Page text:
By Philip Hoff, MD – MIP Process Technologies
I had a manager who once said to me: “If you cannot learn from your own experience, learn from other people’s experiences.
Travelling the world from North to South and East to West, one encounters people with different viewpoints, education levels, experience and backgrounds. Luckily, one comes in contact with different selling techniques and salesmanship.
So which nations are the best at it?
The Americans have the eloquence of speech and are the undisputed masters of marketing. The Italians, they have the passion, speaking with their hands; the Germans make the best quality products and that, with their legacy, is what sells for them! The Chinese are more subdued; selling on price is the big issue and the Indians can bargain with the best.
Then we have the Africans; the Mauritians at the market in Port Louis makes sure they address you in Afrikaans; the Nigerians invented the 419 scheme and are still catching people. The South African traffic light street sellers will always start with, “Hey boss, you are driving my dream car” for their opening line. It is meant to make you feel good so they can peddle their hangers, cellphone chargers, South African sport shirts or sunglasses, etc.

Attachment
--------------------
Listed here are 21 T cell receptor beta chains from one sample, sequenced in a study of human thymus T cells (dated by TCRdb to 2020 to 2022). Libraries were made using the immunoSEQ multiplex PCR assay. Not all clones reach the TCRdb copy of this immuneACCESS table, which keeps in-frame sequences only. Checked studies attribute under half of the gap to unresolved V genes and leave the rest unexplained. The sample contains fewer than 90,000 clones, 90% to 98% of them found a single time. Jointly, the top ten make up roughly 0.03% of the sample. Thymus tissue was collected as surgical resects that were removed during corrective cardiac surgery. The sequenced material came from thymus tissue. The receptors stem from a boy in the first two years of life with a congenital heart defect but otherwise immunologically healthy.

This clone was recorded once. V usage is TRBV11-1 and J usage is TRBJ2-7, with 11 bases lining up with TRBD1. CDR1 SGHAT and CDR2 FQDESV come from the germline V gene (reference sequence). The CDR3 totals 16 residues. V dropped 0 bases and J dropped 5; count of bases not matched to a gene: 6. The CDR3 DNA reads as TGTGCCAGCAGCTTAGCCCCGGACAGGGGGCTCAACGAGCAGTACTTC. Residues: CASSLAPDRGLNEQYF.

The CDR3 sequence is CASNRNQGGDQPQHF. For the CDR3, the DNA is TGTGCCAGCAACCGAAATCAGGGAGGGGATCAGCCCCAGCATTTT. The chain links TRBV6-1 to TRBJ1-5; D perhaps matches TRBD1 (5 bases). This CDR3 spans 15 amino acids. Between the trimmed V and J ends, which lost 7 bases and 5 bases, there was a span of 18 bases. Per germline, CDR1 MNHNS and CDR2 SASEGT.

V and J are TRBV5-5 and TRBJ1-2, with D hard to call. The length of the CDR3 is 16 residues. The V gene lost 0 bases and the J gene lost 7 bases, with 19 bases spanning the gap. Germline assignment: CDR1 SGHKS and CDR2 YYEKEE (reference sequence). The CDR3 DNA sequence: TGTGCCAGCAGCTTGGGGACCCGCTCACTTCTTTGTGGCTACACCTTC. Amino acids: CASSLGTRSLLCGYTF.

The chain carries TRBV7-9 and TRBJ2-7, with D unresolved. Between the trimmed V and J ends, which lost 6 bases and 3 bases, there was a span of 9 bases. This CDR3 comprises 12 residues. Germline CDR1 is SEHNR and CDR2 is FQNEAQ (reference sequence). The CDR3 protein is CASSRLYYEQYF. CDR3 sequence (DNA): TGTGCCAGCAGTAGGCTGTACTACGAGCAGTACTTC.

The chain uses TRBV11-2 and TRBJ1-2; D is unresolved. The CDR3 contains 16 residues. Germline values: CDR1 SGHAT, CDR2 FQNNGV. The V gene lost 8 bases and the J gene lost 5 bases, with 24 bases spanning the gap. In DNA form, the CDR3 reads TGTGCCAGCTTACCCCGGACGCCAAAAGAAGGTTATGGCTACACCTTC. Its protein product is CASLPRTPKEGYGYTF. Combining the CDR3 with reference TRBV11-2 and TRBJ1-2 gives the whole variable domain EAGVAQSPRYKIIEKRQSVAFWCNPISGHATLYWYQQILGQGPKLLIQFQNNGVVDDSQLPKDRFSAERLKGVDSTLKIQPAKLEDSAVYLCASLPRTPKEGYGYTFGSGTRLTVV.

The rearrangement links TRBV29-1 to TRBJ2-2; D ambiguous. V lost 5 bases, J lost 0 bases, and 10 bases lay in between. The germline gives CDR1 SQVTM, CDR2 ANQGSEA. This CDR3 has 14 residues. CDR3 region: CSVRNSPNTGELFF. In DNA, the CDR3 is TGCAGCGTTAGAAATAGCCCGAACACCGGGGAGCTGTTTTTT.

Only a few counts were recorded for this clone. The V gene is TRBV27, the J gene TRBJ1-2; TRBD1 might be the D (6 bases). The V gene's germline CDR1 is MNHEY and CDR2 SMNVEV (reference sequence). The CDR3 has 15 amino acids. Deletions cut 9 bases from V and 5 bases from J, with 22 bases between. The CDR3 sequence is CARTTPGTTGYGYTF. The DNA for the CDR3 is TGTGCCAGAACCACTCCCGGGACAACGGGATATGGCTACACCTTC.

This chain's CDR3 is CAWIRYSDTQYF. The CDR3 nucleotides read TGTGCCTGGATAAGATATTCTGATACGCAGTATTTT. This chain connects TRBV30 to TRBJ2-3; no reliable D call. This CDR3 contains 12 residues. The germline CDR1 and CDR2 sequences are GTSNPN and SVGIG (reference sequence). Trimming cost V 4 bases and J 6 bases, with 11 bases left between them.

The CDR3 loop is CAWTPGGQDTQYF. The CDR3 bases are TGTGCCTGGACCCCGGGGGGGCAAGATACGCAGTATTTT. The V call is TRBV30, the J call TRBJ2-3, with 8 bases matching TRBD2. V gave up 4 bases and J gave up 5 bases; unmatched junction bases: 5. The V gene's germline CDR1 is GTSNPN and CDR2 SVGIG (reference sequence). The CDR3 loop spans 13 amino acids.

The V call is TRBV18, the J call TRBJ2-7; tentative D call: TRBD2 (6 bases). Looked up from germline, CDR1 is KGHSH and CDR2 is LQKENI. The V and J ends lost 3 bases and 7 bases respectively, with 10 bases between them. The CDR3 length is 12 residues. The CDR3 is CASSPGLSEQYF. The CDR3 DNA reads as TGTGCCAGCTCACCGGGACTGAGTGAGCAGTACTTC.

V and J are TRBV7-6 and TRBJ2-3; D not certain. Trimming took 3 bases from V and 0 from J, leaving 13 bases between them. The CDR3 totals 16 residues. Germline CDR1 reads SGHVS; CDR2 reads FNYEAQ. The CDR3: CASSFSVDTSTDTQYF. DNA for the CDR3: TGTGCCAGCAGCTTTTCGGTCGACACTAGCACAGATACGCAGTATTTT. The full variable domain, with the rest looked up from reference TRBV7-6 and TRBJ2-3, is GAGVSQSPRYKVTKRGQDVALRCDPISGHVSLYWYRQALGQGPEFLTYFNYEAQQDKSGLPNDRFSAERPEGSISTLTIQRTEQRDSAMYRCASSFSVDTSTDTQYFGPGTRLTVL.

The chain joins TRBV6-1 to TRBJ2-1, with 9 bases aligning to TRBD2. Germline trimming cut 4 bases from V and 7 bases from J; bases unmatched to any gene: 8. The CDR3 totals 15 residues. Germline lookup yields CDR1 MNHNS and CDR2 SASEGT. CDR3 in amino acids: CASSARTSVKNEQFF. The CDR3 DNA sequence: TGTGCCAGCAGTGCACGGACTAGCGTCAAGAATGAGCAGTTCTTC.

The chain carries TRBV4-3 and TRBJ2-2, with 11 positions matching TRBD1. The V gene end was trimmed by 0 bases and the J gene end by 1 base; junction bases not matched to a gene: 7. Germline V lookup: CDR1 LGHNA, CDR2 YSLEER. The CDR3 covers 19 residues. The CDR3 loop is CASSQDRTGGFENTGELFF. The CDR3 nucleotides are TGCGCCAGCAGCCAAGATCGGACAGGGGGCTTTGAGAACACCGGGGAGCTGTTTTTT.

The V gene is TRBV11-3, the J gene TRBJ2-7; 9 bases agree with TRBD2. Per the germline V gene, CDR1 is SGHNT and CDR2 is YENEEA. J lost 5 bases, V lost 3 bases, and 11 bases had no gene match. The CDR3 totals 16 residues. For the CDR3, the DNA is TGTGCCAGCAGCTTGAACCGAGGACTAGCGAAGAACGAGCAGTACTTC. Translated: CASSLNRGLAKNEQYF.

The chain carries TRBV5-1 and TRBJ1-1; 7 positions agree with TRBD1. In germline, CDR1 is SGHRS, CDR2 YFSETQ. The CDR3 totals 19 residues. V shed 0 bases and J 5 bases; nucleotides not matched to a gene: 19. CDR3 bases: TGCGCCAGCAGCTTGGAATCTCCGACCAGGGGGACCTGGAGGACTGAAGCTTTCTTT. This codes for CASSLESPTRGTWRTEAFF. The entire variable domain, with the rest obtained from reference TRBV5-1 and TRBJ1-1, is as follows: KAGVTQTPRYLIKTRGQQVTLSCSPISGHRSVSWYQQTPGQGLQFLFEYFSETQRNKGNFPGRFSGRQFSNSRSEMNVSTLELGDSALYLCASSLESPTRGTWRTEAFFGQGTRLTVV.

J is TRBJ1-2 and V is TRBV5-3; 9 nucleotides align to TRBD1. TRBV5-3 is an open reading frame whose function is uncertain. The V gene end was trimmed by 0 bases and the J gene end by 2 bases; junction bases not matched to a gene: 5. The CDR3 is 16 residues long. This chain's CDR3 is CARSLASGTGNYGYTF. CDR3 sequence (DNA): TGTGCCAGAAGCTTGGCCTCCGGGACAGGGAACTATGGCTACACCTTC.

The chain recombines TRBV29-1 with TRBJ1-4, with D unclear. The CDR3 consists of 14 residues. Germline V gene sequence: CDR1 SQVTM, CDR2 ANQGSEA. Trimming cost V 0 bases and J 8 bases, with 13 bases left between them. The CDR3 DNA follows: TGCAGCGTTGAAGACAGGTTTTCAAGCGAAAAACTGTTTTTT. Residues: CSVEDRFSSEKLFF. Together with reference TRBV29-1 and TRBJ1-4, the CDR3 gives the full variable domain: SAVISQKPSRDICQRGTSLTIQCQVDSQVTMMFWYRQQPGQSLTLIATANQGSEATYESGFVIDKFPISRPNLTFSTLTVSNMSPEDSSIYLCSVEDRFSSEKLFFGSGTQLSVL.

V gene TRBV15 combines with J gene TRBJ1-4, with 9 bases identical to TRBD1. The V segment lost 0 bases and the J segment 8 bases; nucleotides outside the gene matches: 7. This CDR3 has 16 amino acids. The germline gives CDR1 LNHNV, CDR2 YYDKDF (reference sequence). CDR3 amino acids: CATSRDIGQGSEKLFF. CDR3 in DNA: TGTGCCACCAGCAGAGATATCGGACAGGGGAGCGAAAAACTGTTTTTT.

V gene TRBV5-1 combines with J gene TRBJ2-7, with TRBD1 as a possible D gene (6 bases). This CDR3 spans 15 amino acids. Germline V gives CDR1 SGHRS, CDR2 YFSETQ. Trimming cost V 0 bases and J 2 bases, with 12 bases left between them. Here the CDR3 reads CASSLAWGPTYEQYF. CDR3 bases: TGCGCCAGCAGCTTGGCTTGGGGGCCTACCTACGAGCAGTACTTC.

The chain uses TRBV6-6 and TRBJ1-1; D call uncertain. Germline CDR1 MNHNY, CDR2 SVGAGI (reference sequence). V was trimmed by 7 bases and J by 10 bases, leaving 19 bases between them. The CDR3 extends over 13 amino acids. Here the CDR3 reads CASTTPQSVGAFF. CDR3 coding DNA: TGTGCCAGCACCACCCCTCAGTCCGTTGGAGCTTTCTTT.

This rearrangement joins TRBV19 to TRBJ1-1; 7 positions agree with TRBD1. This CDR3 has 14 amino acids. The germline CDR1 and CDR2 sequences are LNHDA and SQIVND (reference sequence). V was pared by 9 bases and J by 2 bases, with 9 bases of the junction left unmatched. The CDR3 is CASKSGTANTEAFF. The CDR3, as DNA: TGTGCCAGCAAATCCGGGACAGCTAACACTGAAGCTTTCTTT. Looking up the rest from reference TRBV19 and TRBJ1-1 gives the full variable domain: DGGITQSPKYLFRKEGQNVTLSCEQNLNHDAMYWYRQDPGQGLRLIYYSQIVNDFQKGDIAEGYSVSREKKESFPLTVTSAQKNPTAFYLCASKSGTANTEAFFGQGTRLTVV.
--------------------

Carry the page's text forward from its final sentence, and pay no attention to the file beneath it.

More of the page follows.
Having said all that, in my humble opinion, the nation where Europe meets Asia, is the best at it. My first experience of the Turkish sales techniques was in 2013. During a trip to the market in Kusadasi, the Turkish sellers, address and speak to you in Afrikaans (yes, Afrikaans!), German, French or Italian. They speak English like a Londoner.
I had the “privilege” of encountering a reputable carpet manufacturer. Many cups of Turkish tea later and seeing hoards of guys hauling carpets, in and out, of different types and sizes, is something to behold. Needless to say, I succumbed and walked away with a silk carpet designed by some very important Sultan.
But I leave the best for last.
On a recent visit to Istanbul, a shoe shiner with his wooden box of tools, walked past me, one of his brushes fell out as he was about to pass me. Knowing the value to him, I stopped him. He was extremely grateful for my act of kindness and offered to clean my shoes. He was very friendly (I saw this as being grateful), asking me about my family, and telling me about his.
Thankful for my shoeshine, I offered him a tip of TL2.00 (approximately R10.00), knowing a shoe shine at my South African airport costs R20.00. No, he says, “I want notes, it costs TL9.00 (R45.00).
I refused to pay and walked off, thinking how ungrateful he was considering I showed him he had lost his shoe shine brush worth at least TL50.00.
At that moment I see another shoe shiner in front of me doing exactly the same “drop the brush move” to someone else!!
This is their “hook” to sell!!
Brilliance or trickery – be warned! I am in awe!